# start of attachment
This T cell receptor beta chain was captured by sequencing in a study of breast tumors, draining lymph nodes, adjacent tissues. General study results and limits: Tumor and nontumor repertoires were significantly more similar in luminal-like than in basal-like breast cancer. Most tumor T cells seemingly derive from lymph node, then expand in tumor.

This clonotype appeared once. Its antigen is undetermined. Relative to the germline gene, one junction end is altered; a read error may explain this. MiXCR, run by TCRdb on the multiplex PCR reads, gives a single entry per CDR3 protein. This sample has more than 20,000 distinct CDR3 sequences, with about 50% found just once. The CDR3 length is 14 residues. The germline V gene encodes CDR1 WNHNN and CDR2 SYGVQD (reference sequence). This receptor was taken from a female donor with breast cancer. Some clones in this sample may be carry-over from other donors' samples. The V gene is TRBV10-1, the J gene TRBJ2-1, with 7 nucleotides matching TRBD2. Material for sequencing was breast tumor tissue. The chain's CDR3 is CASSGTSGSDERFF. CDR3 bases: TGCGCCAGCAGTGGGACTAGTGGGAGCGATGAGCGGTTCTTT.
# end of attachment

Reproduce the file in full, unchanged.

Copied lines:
This T cell receptor beta chain was captured by sequencing in a study of breast tumors, draining lymph nodes, adjacent tissues. General study results and limits: Tumor and nontumor repertoires were significantly more similar in luminal-like than in basal-like breast cancer. Most tumor T cells seemingly derive from lymph node, then expand in tumor.

This clonotype appeared once. Its antigen is undetermined. Relative to the germline gene, one junction end is altered; a read error may explain this. MiXCR, run by TCRdb on the multiplex PCR reads, gives a single entry per CDR3 protein. This sample has more than 20,000 distinct CDR3 sequences, with about 50% found just once. The CDR3 length is 14 residues. The germline V gene encodes CDR1 WNHNN and CDR2 SYGVQD (reference sequence). This receptor was taken from a female donor with breast cancer. Some clones in this sample may be carry-over from other donors' samples. The V gene is TRBV10-1, the J gene TRBJ2-1, with 7 nucleotides matching TRBD2. Material for sequencing was breast tumor tissue. The chain's CDR3 is CASSGTSGSDERFF. CDR3 bases: TGCGCCAGCAGTGGGACTAGTGGGAGCGATGAGCGGTTCTTT.